By Keith Goble, Land Line state legislative editor
The fall is a popular time for government officials to pursue feedback from constituents. As is the case in Alaska where public input is being sought on the best ways of moving people in and around communities in the southeastern portion of the state.
Officials say changes in the region need to be addressed because of projected declines in population and oil production. As a result, fewer dollars are anticipated for the region’s transportation network.
In an effort to better manage revenues, a total of six options proposed by the state Department of Transportation and Public Facilities on its Southeast Alaska Transportation Plan will be presented and discussed in public meetings around the region during the next month.
The plan offers a framework to improve transportation connections linking communities within the region. It looks at the region’s network of roads, ferries and airports, and at the operating and maintenance costs of the network.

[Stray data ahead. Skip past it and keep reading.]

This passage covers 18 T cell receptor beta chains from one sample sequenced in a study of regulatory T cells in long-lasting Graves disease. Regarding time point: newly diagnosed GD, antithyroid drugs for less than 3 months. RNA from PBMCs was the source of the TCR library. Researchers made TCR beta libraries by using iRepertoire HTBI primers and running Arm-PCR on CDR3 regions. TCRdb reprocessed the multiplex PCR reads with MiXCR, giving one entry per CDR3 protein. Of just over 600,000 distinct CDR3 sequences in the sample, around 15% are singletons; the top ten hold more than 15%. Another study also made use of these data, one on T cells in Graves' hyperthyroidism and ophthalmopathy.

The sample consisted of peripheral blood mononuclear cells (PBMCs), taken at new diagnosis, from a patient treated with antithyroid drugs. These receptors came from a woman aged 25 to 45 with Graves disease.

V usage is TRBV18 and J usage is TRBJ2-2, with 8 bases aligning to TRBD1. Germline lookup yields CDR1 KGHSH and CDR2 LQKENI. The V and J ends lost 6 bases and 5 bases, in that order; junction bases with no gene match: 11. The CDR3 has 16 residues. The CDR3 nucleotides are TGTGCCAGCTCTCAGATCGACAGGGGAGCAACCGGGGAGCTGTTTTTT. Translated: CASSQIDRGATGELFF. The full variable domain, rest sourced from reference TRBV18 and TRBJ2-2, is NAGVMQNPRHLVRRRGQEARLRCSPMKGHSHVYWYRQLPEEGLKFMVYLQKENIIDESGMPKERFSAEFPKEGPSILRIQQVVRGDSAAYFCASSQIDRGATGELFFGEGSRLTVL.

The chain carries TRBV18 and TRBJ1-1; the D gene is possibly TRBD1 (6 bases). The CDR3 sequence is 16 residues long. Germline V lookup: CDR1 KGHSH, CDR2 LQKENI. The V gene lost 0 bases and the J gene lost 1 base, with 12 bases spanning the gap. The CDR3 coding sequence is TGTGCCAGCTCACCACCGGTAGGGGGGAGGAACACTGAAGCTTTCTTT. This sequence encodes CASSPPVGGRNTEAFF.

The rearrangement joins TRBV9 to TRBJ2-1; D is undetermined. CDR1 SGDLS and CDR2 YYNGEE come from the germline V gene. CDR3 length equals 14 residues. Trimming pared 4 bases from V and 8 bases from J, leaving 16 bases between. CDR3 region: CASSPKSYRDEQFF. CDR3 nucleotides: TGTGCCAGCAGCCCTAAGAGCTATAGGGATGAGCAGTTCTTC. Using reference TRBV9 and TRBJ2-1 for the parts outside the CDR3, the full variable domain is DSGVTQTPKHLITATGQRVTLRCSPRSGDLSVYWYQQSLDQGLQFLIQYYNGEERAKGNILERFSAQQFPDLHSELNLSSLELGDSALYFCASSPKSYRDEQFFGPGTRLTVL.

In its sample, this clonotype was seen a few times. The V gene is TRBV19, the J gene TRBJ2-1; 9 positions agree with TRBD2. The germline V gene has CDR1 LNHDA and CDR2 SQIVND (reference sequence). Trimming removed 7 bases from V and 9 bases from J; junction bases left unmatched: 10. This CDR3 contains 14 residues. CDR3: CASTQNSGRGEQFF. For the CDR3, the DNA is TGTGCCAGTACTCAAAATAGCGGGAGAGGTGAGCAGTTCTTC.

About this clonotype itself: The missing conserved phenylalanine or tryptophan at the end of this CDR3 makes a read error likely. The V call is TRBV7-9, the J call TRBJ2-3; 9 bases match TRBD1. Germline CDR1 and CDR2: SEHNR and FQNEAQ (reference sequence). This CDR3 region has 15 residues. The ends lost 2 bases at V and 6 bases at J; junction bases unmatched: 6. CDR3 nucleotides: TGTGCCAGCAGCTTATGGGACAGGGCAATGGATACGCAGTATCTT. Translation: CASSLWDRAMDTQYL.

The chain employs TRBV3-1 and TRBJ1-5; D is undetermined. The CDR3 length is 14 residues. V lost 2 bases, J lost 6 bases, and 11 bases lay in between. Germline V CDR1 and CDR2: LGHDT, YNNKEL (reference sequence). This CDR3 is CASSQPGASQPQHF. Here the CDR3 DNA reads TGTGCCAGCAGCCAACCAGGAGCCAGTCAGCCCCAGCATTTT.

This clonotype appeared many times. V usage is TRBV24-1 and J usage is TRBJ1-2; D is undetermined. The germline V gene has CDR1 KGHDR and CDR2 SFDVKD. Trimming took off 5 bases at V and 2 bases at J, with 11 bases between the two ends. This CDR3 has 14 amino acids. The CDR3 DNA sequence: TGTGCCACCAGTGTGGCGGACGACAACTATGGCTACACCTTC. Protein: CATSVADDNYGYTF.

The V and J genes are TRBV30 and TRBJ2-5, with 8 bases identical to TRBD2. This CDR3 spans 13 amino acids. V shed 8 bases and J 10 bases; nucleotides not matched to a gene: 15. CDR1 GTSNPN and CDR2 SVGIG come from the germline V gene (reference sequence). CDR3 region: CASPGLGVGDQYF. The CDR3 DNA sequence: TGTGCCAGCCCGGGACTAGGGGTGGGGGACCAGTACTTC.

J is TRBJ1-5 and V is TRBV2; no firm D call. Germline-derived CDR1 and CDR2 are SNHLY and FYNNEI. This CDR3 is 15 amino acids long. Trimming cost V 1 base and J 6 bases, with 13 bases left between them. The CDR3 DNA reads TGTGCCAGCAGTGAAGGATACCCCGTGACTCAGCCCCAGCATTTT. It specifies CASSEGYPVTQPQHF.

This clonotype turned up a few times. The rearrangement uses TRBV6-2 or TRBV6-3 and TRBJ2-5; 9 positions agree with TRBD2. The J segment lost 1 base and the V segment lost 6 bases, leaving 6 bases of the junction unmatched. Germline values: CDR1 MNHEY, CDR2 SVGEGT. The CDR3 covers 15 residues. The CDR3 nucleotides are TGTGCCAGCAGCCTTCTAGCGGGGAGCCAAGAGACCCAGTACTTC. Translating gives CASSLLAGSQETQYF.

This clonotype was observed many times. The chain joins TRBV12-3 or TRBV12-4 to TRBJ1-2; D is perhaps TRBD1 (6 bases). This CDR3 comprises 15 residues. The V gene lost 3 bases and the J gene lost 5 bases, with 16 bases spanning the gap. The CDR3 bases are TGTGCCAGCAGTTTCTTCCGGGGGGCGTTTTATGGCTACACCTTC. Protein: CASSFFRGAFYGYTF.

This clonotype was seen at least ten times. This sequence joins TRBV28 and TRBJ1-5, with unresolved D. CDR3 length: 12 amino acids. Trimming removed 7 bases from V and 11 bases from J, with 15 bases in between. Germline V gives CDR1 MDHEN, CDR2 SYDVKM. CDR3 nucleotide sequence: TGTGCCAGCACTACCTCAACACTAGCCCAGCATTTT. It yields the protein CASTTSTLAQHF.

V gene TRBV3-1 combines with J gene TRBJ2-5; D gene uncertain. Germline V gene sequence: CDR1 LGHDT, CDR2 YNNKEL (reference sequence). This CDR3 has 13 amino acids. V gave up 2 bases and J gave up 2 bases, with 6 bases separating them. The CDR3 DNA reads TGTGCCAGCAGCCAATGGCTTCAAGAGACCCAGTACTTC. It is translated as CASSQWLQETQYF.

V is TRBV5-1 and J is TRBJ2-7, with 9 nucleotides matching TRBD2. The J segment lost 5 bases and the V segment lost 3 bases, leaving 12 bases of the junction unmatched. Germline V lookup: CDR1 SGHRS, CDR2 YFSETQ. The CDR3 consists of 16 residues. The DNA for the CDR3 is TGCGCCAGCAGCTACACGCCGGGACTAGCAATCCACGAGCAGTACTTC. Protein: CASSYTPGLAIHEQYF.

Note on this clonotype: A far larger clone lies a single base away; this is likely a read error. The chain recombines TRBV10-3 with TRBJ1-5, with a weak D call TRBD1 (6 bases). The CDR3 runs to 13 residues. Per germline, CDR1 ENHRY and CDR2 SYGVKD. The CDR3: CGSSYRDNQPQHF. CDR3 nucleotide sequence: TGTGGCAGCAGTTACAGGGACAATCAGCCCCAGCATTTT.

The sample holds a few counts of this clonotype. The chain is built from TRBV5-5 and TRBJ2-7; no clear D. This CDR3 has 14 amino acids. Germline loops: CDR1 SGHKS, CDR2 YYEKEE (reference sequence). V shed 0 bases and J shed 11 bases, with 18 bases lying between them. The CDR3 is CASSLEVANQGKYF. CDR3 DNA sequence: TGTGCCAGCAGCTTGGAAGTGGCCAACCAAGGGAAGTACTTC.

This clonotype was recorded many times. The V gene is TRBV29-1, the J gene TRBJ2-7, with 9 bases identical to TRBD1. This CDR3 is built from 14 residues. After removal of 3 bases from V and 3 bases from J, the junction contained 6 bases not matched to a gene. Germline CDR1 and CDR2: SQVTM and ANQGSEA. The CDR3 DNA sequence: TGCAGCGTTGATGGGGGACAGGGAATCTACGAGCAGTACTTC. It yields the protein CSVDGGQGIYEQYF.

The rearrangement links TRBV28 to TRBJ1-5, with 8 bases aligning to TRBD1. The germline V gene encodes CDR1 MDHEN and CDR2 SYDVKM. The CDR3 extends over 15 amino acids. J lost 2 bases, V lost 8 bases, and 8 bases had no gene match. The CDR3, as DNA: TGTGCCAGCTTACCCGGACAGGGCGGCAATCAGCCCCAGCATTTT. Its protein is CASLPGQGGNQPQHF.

Among the alternatives to be addressed are maintaining the existing system, maximizing the use of existing roads while discontinuing ferry service to Bellingham and across the Gulf of Alaska, and taking no action.
There are 12 public meetings remaining that will explain the preliminary alternatives and answer questions. Comments can be submitted online through Nov. 4.
Once the meeting process wraps up, ADOTP&F will issue a draft plan and conduct another series of public meetings as early as spring 2012. The final plan for transportation in Southeast Alaska also is expected next year.
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